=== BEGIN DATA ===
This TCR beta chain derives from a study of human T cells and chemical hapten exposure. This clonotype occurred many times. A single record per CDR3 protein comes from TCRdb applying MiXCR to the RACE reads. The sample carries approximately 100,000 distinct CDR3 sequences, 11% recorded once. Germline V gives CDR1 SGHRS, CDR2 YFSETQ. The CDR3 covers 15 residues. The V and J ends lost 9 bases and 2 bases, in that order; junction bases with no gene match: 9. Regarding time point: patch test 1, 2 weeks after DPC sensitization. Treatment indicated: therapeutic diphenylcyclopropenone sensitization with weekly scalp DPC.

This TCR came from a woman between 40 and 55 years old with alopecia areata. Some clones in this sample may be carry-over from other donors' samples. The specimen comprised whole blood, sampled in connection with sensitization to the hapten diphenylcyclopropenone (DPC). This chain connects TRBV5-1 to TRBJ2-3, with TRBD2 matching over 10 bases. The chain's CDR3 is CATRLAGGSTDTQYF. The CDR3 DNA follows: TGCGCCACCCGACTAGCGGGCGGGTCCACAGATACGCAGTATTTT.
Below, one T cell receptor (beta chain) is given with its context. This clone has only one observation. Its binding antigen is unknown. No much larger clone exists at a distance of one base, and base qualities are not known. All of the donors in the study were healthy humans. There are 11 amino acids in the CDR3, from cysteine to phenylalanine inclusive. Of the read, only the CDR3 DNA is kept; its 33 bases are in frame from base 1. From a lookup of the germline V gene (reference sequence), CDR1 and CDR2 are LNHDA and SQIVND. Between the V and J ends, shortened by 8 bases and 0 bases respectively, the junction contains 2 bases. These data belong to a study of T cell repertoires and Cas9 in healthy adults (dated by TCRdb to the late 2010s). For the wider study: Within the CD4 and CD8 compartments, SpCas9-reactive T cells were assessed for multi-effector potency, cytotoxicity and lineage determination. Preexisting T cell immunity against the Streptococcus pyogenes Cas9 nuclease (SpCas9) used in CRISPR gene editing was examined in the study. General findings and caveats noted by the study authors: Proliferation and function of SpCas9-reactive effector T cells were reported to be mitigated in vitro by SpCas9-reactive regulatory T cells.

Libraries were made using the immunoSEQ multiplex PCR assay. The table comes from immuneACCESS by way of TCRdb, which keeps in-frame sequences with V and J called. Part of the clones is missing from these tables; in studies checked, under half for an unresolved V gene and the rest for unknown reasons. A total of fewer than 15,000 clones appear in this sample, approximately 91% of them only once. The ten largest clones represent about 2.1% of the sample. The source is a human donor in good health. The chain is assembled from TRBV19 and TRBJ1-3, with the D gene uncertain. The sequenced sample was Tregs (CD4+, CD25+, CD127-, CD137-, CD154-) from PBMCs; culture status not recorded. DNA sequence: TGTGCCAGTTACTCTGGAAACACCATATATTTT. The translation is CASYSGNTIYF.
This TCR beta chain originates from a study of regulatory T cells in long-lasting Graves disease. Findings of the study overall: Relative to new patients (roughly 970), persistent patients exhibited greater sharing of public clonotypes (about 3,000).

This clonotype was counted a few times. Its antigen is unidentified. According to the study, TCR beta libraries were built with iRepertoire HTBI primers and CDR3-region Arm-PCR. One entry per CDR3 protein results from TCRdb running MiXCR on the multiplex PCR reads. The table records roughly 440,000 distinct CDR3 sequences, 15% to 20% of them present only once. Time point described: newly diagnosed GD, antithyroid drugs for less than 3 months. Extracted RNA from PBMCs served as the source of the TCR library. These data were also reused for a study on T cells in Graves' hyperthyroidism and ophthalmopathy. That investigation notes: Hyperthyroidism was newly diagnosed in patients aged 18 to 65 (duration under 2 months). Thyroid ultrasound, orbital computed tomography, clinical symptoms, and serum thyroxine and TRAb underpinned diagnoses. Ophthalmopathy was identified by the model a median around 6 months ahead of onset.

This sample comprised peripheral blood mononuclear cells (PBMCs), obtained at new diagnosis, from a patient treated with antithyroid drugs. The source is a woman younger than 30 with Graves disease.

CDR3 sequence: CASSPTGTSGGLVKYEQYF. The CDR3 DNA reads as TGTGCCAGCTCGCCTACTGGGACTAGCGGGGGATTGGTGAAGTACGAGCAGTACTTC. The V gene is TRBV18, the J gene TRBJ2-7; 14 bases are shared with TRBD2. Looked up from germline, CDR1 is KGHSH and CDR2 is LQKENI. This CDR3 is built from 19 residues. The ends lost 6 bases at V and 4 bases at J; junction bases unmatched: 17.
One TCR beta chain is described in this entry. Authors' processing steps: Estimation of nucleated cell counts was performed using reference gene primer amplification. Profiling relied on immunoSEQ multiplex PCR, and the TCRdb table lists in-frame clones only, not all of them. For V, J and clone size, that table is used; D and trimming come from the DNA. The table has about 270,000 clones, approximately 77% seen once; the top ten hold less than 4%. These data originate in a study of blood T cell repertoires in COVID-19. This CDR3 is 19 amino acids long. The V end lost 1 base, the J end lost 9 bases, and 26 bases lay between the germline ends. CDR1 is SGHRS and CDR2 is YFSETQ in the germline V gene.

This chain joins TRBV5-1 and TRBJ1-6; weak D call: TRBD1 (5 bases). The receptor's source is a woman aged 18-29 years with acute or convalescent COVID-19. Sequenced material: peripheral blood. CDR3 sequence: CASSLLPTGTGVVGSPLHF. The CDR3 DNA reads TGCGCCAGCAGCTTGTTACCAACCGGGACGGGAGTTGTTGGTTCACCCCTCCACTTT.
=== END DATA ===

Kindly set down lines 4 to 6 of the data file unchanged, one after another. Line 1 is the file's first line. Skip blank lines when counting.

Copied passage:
Libraries were made using the immunoSEQ multiplex PCR assay. The table comes from immuneACCESS by way of TCRdb, which keeps in-frame sequences with V and J called. Part of the clones is missing from these tables; in studies checked, under half for an unresolved V gene and the rest for unknown reasons. A total of fewer than 15,000 clones appear in this sample, approximately 91% of them only once. The ten largest clones represent about 2.1% of the sample. The source is a human donor in good health. The chain is assembled from TRBV19 and TRBJ1-3, with the D gene uncertain. The sequenced sample was Tregs (CD4+, CD25+, CD127-, CD137-, CD154-) from PBMCs; culture status not recorded. DNA sequence: TGTGCCAGTTACTCTGGAAACACCATATATTTT. The translation is CASYSGNTIYF.
This TCR beta chain originates from a study of regulatory T cells in long-lasting Graves disease. Findings of the study overall: Relative to new patients (roughly 970), persistent patients exhibited greater sharing of public clonotypes (about 3,000).

This clonotype was counted a few times. Its antigen is unidentified. According to the study, TCR beta libraries were built with iRepertoire HTBI primers and CDR3-region Arm-PCR. One entry per CDR3 protein results from TCRdb running MiXCR on the multiplex PCR reads. The table records roughly 440,000 distinct CDR3 sequences, 15% to 20% of them present only once. Time point described: newly diagnosed GD, antithyroid drugs for less than 3 months. Extracted RNA from PBMCs served as the source of the TCR library. These data were also reused for a study on T cells in Graves' hyperthyroidism and ophthalmopathy. That investigation notes: Hyperthyroidism was newly diagnosed in patients aged 18 to 65 (duration under 2 months). Thyroid ultrasound, orbital computed tomography, clinical symptoms, and serum thyroxine and TRAb underpinned diagnoses. Ophthalmopathy was identified by the model a median around 6 months ahead of onset.